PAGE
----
Wednesday, April 20, 2011

THE SANDS OF WINDEE by Arthur W. Upfield



What a surprise!  On the back cover of my copy of Arthur W. Upfield's The Sands of Windee, the critic for The Times Literary Supplement wrote, "Arthur Upfield has an extraordinary gift . . . . He has created a character, the half-caste Detective-Inspector Napoleon Bonaparte, who steps alive off the page."

I was skeptical.  And in many ways, I was wrong.  Not only does Napoleon Bonaparte (who is called Bony) step alive off the page, but also the setting, many of the other characters, and the plot come alive.

This is not a perfect book.  The working out of the mystery might be unnecessarily complex, but The Sands of Windee is an excellent book nonetheless.

Bony's strength is his weakness. On one of the first few pages of the book, Bony tells the police sergeant with whom he is working, "You see, everyone calls me Bony.  My three children do.  So does my chief.  Even a State Governor and a British peer have called me Bony.  Although I am the greatest detective Australia has ever known, I am unworthy to polish the top-boots of the greatest emperor the world has ever known.  I often think, when the humorous matron named me, that she slighted the Little Corporal."

Bony truly believes he is Australia's greatest detective.  That belief reflects the pain of his early life as the story well makes clear. Bony has solved every case he has ever taken on--100%.  He has never failed.

This is the story of the first case he doesn't solve.  It is the story of why he chooses not to solve it.  And it is the story of how he learns what matters in life.

Bony is half-Caucasian, half-Aborigine.  He looks into a missing persons case he knows, in his brilliance, to be a murder.  Along the way he delves into the backstories of the whole community in the tribal area of Windee Station.  And he meets an amazing woman.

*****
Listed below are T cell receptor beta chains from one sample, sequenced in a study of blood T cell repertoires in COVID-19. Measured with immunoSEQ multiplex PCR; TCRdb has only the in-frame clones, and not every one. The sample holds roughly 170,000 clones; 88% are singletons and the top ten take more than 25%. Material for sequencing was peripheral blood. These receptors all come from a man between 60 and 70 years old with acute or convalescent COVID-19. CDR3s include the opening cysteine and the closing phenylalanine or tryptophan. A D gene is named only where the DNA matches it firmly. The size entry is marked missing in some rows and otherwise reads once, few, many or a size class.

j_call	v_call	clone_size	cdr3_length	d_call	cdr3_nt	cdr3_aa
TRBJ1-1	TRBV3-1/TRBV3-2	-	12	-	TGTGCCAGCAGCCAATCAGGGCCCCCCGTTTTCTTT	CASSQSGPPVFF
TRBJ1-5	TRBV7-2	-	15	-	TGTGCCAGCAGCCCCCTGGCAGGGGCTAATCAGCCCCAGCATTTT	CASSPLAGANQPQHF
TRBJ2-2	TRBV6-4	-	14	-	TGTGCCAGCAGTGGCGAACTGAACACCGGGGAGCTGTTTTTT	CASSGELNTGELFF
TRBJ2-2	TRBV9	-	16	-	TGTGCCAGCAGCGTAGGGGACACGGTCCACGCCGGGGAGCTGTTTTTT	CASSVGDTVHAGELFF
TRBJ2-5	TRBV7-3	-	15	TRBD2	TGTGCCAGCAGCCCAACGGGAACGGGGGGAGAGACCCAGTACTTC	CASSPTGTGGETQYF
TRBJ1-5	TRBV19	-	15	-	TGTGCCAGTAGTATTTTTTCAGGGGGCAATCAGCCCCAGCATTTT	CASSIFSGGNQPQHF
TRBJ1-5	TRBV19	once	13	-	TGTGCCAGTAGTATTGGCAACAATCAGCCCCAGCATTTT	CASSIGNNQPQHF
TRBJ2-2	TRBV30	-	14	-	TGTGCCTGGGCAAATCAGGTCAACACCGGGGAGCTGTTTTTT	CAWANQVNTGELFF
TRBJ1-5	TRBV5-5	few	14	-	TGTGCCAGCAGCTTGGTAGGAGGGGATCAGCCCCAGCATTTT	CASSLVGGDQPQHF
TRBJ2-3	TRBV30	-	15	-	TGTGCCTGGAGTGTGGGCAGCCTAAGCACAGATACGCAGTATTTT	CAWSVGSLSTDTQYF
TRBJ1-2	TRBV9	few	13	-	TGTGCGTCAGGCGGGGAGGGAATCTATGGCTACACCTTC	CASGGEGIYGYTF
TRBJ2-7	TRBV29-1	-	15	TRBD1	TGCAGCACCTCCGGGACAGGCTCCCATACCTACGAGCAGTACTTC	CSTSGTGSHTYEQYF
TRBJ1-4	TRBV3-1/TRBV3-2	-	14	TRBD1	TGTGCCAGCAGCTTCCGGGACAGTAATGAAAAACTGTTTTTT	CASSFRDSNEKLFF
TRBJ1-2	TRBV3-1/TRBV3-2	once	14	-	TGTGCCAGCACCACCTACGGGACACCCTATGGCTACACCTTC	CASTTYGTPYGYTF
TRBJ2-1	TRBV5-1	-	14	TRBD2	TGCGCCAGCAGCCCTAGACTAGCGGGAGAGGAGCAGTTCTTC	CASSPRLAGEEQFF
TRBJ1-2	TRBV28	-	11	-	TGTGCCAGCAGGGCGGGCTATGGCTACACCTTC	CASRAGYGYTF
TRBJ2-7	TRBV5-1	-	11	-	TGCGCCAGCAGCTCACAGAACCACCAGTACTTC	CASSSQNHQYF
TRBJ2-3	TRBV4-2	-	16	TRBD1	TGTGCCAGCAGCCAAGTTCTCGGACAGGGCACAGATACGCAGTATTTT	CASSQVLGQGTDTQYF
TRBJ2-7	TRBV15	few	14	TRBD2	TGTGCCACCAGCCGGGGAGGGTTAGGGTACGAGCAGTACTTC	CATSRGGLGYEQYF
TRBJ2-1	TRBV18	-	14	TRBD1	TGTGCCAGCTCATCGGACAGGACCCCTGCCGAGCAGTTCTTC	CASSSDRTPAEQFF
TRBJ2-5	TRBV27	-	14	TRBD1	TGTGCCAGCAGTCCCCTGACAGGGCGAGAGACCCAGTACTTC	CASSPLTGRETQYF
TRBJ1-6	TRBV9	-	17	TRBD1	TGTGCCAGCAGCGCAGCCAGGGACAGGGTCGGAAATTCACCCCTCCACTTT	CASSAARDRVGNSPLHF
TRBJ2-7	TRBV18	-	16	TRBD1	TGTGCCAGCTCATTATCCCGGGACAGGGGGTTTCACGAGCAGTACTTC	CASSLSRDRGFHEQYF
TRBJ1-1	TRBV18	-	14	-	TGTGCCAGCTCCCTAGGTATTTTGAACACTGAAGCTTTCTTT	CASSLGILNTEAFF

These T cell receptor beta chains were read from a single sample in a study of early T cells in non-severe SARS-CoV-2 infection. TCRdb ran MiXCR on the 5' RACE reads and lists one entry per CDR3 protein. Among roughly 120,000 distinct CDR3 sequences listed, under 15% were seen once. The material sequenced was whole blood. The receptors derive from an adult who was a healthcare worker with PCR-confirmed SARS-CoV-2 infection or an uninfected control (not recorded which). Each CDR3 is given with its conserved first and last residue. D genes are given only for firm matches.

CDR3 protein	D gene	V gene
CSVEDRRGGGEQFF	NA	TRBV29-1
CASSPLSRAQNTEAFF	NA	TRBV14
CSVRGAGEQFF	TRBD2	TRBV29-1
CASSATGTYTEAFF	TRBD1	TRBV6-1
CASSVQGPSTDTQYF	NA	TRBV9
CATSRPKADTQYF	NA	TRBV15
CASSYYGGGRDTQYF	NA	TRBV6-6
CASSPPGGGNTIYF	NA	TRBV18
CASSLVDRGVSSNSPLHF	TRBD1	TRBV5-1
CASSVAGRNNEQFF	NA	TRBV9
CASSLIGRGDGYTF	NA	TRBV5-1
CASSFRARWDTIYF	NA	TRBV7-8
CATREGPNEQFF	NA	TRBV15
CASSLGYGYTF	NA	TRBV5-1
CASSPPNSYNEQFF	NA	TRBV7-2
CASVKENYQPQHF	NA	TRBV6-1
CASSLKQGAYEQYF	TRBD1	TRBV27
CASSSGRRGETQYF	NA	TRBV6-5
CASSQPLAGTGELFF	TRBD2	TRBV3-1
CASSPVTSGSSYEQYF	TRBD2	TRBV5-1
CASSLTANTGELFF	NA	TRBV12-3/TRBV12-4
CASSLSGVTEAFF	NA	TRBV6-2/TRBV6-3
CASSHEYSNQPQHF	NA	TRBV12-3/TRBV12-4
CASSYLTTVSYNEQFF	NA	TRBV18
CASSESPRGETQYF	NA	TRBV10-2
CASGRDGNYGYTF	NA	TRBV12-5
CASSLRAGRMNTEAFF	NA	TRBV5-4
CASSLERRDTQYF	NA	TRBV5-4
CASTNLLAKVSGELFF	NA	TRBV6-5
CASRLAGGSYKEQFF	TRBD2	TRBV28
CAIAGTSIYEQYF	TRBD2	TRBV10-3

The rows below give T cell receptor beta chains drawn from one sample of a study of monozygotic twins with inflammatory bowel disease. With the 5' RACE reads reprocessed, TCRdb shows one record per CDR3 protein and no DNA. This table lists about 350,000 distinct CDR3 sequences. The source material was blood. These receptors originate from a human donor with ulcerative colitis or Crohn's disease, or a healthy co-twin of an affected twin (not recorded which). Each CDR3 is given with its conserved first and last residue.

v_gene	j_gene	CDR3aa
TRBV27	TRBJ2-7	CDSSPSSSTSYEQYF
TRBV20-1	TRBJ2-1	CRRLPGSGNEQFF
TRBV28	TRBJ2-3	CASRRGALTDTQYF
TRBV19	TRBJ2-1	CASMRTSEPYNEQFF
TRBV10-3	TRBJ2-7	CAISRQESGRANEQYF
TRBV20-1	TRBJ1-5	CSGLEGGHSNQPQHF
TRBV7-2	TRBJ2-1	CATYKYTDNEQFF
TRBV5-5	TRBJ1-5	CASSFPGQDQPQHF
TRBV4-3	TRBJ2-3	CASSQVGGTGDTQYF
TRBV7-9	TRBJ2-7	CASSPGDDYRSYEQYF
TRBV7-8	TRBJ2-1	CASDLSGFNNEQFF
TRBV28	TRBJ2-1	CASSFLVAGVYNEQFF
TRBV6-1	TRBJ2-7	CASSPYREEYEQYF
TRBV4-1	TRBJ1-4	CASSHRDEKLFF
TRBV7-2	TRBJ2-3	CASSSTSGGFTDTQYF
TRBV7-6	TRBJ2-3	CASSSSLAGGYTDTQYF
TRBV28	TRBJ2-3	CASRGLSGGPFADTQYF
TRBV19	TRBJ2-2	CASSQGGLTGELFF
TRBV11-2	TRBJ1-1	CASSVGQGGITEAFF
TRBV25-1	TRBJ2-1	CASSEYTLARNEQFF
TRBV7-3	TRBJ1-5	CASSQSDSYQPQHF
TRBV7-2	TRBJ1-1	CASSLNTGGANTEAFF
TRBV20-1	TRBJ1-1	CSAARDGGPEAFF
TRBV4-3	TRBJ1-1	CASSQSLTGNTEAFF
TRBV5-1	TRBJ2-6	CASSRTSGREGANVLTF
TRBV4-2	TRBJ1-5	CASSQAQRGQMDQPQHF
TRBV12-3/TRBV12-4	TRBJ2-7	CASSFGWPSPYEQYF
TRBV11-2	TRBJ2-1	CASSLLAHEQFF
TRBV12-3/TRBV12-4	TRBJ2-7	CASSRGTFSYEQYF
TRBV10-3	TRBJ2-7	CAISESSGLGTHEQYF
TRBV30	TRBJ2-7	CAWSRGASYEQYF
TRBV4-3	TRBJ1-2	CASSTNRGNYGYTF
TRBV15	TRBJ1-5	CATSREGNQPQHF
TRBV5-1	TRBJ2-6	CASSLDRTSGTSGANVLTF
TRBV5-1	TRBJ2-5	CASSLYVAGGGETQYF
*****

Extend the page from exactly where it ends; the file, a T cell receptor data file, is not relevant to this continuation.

The young woman (with whom he has a friendship, not an overt sexual interest) is the first white woman to have treated him as a real person.  She does not condescend.  She does not see him as different than he is.  And, as the story works out, that's what causes Bony to decide that this time he has to fail.

At least one warning about this book: Some reviews have "spoiler alerts."  This is a "you might not want to read this book" alert. 

The book was first published in 1931.  It describes Australia in what, for some, might be a disturbing way.  At one point, two hunters kill 50 kangaroos at a water hole.  The same two later kill more than 800 rabbits at once. 

They earn their living selling the kangaroo and rabbit skins and burning the carcasses because the carcasses collect blowflies which kill the sheep. 

The two hunters work with the wealthy squatter who has hundreds of thousands of sheep on the Australian outback.  The rich squatter wants the wild animals killed because they compete for life-giving water the sheep need to survive.

In other words, this book somewhat casually describes the rape of the land.  It also describes native rituals, not explicitly, but still, the rituals are primitive.

So, surely I've told you enough to know what this book is about should you ever run across it. 

For me, the book showed up on the remainder table of the little library in the retirement center where I live.  I'm glad it did.

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My copy of this book was the paperback copy pictured here.  Apparently the paperback was published in the U.S. in 1985 by Charles Scribner's Sons.  I found two more Upfield books nestled right next to this one, so I have two more to read.

11 comments:

Joe Barone said...

Often after reading a found book like this, I look it up to learn more about it. I don't usually do that first because I want my own response to be my response.

Anyway, after writing these words, I looked up this book and found it is quite well known. Apparently there was a movie of the book and a TV series featuring the character. The author was well known, and this character, Bony, was featured in 29 books.

Live and learn. I've read a lot of mystery stories over the years, but I don't believe I had ever stumbled on this author or this book.

Many of you probably have. You were ahead of me.